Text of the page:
Virginia’s Attorney General Ken Cuccinelli wants the Supreme Court to declare “Obamacare” unconstitutional. But in the meantime, the rest of the state’s government is moving right along to get the law implemented.
By a vote of 95-3, the Virginia General Assembly agreed to develop health insurance exchanges states, which each state will be required to have by 2014 under the Affordable Care Act.
“[I]t is the intent of the General Assembly that the Commonwealth create and operate its own health benefits exchange or exchanges that meet the relevant requirements of the federal Affordable Care Act,” the resolution reads. “The Governor is requested to work with the General Assembly, relevant experts, and stakeholders generally to provide recommendations for consideration by the 2012 Session of the General Assembly regarding the structure and governance of the Virginia Exchange. The recommendations are due by October 1, 2011.”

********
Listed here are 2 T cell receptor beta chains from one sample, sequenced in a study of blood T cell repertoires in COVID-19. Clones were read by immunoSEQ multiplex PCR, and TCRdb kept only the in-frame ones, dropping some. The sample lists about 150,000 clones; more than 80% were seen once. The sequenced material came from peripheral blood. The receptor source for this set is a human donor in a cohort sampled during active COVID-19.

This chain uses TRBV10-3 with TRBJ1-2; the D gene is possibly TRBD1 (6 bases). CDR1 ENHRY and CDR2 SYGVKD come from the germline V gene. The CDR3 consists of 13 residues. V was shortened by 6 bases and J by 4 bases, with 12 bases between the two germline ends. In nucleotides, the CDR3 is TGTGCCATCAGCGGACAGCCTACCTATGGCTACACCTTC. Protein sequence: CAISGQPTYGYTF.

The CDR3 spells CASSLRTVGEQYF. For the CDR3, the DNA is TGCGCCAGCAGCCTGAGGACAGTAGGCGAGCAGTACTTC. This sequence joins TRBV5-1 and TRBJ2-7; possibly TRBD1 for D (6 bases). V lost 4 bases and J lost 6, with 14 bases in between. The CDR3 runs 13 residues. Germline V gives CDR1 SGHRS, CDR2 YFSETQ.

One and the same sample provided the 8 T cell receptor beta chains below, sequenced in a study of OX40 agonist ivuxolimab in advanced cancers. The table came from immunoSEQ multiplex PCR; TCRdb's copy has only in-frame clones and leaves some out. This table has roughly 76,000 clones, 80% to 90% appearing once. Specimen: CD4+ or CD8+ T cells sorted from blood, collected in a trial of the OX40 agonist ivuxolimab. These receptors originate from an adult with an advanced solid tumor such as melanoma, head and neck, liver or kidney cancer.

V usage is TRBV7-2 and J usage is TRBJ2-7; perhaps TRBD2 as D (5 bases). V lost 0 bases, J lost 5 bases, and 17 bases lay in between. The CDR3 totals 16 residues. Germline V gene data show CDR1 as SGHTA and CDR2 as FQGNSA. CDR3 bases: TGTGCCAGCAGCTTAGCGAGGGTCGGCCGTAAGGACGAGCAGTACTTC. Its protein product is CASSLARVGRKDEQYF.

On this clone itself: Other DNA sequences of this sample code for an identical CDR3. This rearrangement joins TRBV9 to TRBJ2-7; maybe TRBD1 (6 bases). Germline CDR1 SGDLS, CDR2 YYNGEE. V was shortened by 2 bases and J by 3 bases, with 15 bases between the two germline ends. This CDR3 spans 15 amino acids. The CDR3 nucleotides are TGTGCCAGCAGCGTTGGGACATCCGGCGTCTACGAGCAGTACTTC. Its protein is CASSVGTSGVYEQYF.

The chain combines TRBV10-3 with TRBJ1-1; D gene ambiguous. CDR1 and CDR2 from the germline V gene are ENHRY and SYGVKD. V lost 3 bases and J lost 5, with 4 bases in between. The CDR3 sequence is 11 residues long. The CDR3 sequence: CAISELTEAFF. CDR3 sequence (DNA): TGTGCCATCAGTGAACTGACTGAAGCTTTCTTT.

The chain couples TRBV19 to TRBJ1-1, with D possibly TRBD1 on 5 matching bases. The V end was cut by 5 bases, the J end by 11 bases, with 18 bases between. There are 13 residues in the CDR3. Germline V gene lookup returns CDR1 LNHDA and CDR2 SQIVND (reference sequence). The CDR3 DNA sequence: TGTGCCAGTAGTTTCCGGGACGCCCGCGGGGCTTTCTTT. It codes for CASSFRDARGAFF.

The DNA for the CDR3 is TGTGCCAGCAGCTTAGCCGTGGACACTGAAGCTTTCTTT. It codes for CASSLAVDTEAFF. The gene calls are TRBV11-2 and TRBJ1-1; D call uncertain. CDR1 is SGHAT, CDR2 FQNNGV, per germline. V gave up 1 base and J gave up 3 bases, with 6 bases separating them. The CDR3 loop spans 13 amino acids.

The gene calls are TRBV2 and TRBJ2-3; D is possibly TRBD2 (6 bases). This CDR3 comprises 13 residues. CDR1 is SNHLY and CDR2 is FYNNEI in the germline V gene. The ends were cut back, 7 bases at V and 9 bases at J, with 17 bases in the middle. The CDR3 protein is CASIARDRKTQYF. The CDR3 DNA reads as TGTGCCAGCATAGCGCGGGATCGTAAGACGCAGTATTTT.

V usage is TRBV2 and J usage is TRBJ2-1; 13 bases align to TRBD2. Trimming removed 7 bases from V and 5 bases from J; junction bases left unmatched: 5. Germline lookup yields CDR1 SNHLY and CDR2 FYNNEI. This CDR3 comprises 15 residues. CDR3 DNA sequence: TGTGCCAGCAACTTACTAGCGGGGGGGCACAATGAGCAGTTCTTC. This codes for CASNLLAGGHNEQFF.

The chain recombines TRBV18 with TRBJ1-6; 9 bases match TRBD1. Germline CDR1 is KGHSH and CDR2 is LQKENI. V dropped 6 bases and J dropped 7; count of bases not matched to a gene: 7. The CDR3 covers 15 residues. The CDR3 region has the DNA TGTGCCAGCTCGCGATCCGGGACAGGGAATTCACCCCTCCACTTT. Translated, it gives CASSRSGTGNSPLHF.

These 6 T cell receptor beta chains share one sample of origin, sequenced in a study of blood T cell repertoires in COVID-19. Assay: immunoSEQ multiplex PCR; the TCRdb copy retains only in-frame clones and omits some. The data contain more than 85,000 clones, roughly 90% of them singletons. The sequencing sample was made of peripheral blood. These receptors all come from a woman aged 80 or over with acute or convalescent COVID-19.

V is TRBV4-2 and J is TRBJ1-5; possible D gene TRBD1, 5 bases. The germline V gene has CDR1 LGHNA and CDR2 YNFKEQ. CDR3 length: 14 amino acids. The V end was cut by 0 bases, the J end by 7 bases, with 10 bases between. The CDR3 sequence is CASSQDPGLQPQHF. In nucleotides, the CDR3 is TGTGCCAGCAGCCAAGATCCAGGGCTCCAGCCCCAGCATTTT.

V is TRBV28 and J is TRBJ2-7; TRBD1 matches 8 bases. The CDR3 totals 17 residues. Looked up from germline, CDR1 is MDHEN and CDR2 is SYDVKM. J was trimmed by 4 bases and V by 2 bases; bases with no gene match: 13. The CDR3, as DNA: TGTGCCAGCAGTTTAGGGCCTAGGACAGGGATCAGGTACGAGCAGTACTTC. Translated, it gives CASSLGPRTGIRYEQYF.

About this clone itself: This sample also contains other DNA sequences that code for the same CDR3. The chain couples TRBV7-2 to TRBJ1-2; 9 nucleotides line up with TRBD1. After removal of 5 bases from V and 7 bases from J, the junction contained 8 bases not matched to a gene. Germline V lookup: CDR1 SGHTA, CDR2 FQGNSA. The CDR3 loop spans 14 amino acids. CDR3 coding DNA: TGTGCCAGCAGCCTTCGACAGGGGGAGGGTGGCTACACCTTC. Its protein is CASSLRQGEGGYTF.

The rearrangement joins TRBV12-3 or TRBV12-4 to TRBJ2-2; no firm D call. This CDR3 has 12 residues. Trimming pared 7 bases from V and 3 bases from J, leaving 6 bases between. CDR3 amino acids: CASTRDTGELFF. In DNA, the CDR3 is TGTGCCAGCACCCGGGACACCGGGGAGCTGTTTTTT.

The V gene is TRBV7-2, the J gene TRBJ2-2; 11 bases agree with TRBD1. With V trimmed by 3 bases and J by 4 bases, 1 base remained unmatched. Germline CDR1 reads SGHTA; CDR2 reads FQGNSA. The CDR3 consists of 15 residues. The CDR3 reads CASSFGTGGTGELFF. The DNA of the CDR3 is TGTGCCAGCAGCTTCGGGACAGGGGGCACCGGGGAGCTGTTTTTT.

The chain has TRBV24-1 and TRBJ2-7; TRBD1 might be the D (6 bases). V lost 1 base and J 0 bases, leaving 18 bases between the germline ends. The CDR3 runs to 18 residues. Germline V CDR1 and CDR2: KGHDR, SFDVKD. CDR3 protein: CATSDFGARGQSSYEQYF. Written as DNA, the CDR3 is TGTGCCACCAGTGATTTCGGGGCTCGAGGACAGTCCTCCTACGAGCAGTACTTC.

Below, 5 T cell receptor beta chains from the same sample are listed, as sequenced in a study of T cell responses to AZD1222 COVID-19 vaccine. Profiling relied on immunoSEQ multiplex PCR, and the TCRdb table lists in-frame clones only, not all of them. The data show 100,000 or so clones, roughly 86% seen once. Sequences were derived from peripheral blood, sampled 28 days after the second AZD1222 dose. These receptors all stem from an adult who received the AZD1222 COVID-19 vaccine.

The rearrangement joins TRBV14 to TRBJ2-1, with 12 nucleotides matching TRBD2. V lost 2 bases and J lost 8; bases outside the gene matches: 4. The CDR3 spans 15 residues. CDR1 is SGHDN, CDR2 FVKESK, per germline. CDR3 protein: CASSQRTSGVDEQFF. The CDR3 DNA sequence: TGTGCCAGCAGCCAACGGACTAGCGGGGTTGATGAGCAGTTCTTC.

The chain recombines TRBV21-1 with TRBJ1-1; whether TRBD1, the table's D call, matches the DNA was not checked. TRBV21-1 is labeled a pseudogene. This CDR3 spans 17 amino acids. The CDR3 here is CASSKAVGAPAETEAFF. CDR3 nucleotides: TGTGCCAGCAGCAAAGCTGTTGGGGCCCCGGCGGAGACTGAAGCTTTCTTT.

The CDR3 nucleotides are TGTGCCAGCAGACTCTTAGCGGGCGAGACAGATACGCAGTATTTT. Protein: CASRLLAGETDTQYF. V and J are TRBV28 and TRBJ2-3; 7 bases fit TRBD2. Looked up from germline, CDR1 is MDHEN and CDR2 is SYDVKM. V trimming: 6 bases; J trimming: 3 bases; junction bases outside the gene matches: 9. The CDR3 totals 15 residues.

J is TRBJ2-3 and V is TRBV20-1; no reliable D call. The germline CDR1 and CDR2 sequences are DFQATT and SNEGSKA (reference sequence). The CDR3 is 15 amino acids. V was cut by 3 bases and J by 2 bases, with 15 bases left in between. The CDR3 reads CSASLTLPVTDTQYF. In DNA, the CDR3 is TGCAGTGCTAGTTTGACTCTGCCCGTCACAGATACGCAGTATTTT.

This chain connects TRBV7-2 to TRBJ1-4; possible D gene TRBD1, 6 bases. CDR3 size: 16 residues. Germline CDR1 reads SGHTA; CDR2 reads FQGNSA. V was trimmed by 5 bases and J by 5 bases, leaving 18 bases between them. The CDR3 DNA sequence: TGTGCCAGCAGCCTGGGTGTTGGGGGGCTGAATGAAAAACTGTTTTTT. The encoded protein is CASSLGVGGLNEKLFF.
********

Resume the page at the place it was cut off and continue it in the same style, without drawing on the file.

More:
Under the law, states can create the exchanges themselves or the federal government can do it for them.
Two Virginia federal court judges have issued rulings on the law — one has upheld it, the other has declared the insurance requirement — the individual mandate — unconstitutional. After a Florida judge this week ruled that the entire law be voided, some states have been toying with the idea of freezing the implementation process. Virginia was not a party to the Florida case.
Brian Beutler is TPM's senior congressional reporter. Since 2009, he's led coverage of health care reform, Wall Street reform, taxes, the GOP budget, the government shutdown fight, and the debt limit fight. He can be reached at firstname.lastname@example.org.